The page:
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Leveling the field

The Livestock Marketing Fairness Act, recently introduced, would require more transparency in livestock marketing.

Making things fair for buyers and sellers in the livestock market is the goal of legislation recently introduced by Sen. Mike Enzi, R-Wyo., and co-sponsored by Sen. Byron Dorgan, D-N.D.

The Livestock Marketing Fairness Act, introduced last week in the Senate, is an idea that goes back a number of years, said Link Reinhiller, chairman of Dakota Resource Council's Trade and Livestock Task Force.

Small and big producers alike would have more say in their selling price and avoid being locked into a certain buyer.

"DRC and other livestock organizations have had concerns about enforcement of the 1921 Packers and Stockyards Act," Reinhiller said. "The act prohibited packers from engaging in unfair and deceptive practices."

Reinhiller said he feels the United States Department of Agriculture has been looking the other way on unfair buying practices.

"You've had fewer and fewer buyers available as years go by," Reinhiller said "In many cases they aren't doing much competing with each other."

The bill, if passed, would require that forward contracts for livestock be traded in public markets and would exempt producer-owned cooperatives, packers with low volumes and packers who own only one processing plant, according to DRC information.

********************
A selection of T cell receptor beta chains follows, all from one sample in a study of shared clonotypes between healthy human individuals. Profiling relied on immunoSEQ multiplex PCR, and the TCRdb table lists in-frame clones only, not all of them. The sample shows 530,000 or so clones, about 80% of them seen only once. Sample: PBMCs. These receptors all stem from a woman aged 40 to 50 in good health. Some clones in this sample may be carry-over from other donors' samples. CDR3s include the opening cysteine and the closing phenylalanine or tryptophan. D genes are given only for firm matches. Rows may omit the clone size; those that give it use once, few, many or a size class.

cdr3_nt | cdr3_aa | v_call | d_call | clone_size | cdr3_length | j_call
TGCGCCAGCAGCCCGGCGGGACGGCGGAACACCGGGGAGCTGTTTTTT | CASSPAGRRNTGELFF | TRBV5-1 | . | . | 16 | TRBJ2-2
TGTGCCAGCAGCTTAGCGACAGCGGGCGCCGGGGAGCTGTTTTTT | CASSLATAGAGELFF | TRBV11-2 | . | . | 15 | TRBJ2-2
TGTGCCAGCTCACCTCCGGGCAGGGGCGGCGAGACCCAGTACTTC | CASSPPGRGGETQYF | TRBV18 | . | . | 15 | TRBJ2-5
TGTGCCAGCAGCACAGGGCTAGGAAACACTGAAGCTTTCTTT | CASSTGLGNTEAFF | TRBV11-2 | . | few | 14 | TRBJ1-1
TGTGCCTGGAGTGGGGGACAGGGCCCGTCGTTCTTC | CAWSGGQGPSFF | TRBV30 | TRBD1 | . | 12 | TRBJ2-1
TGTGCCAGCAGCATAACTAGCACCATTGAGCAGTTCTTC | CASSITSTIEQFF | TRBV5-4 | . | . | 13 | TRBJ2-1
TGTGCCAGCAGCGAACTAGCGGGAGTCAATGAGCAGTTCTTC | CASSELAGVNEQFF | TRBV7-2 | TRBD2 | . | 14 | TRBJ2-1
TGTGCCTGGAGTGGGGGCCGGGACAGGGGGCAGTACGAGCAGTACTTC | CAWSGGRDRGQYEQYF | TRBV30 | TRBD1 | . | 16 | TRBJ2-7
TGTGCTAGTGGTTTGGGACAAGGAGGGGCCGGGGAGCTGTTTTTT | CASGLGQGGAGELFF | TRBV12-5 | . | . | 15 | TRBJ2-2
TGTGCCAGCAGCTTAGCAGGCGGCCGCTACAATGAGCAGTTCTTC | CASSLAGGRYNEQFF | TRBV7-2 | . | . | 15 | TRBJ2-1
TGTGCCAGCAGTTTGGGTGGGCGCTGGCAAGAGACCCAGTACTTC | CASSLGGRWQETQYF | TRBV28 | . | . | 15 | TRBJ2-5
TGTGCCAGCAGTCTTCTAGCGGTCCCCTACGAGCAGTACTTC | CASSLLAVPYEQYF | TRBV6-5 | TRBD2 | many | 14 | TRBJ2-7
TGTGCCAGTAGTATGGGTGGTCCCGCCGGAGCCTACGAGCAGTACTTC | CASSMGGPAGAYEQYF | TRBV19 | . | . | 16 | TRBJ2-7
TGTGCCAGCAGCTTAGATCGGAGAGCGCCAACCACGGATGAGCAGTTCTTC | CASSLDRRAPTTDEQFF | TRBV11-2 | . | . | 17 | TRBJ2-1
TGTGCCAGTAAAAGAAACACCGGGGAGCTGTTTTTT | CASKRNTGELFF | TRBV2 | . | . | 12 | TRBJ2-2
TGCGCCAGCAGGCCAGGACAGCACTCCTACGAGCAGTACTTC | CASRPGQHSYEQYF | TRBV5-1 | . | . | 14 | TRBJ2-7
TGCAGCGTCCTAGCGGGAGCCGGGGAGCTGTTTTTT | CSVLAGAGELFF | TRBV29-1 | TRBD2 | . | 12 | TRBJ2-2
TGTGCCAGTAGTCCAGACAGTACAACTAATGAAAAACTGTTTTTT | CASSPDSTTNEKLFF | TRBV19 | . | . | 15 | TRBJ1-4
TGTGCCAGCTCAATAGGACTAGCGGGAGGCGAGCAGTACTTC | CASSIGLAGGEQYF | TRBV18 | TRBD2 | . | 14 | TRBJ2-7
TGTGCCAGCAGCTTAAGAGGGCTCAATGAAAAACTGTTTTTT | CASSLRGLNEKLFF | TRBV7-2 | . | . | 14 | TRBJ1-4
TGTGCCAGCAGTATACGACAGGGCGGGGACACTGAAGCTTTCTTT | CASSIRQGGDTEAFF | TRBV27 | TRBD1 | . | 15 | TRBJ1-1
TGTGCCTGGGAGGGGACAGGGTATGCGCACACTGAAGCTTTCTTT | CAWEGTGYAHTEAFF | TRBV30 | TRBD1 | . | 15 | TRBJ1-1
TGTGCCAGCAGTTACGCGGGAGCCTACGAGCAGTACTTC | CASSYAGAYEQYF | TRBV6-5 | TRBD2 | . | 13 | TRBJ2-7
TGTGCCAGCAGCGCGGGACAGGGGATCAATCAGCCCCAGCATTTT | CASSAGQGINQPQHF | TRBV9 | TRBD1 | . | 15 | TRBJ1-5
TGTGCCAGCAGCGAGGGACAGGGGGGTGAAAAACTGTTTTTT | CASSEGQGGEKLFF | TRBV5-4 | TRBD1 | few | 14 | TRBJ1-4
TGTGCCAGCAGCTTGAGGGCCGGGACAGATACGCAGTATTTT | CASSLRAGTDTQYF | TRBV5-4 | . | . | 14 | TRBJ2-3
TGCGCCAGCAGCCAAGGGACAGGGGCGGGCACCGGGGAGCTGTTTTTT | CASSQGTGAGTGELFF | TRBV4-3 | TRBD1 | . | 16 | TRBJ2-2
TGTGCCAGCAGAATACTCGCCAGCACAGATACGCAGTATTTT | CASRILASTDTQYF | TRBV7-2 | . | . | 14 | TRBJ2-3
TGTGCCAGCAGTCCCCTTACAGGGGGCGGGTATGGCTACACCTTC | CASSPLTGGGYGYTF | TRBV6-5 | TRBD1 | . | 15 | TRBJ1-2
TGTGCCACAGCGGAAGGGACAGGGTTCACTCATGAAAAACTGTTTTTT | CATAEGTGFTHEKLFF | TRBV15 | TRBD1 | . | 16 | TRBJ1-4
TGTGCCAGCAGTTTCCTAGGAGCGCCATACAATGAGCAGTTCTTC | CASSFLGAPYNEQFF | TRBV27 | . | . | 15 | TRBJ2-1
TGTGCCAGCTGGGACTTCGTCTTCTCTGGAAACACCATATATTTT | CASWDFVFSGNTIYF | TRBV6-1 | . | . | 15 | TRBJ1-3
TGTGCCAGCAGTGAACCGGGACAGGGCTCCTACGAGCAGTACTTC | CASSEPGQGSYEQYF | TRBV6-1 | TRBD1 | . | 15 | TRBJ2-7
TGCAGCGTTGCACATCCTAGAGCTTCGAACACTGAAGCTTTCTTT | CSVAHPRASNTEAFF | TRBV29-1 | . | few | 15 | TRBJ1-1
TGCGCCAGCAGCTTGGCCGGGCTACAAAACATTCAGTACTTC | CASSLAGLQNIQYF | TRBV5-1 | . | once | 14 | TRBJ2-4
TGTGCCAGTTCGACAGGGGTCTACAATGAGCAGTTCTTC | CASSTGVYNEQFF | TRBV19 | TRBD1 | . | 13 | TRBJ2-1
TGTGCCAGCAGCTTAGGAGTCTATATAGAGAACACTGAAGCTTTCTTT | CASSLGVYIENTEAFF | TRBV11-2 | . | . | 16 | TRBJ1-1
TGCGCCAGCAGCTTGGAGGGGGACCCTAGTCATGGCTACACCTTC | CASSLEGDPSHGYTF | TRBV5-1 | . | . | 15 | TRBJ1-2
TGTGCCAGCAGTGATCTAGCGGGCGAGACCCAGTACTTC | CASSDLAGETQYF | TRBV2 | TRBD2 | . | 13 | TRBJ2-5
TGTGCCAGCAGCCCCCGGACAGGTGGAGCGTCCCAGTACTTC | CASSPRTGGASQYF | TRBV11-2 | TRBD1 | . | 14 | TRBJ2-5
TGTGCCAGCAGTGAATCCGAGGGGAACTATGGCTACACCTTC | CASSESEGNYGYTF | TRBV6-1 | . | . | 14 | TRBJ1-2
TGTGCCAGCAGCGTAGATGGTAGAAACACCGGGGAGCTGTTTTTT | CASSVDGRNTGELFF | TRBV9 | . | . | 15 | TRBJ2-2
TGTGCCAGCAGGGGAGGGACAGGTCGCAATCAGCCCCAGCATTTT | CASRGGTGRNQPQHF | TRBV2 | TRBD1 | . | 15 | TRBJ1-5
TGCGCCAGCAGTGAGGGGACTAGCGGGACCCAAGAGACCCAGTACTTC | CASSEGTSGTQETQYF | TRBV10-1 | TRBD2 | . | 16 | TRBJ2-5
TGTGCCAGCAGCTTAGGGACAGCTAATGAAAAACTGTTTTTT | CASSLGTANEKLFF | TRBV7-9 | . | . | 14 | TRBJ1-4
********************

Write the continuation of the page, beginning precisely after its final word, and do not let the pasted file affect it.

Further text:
Requiring contracts to have a fixed base price on the day the agreement is made will level the playing field, Reinhiller said.

"It's like Dickinson State University playing a junior high team and then saying 'what's the big deal, you both have 11 players,'" Reinhiller said. "You need referees to enforce the rules."

Dorgan said he got behind the bill because he felt it's important to keep things fair.

"Our livestock producers are put at a very big disadvantage dealing with the big packing houses," Dorgan said. "I want to put farmers and ranchers on some equal footing."

The bill also requires trading is done in quantities that provide market access for both small and large livestock producers.

"Many large feedlots have a working arrangement with a packing plant," Reinhiller said. "There is very little competition in regards to establishing a price."

"Farmer/feeders", as Reinhiller calls them, often don't have much choice when selling and are often locked into one buyer.

"Wyoming's livestock producers can compete in a fair market, but they are at a disadvantage now to the large meat packers," said Enzi in a statement. "We need to amend the Packers and Stock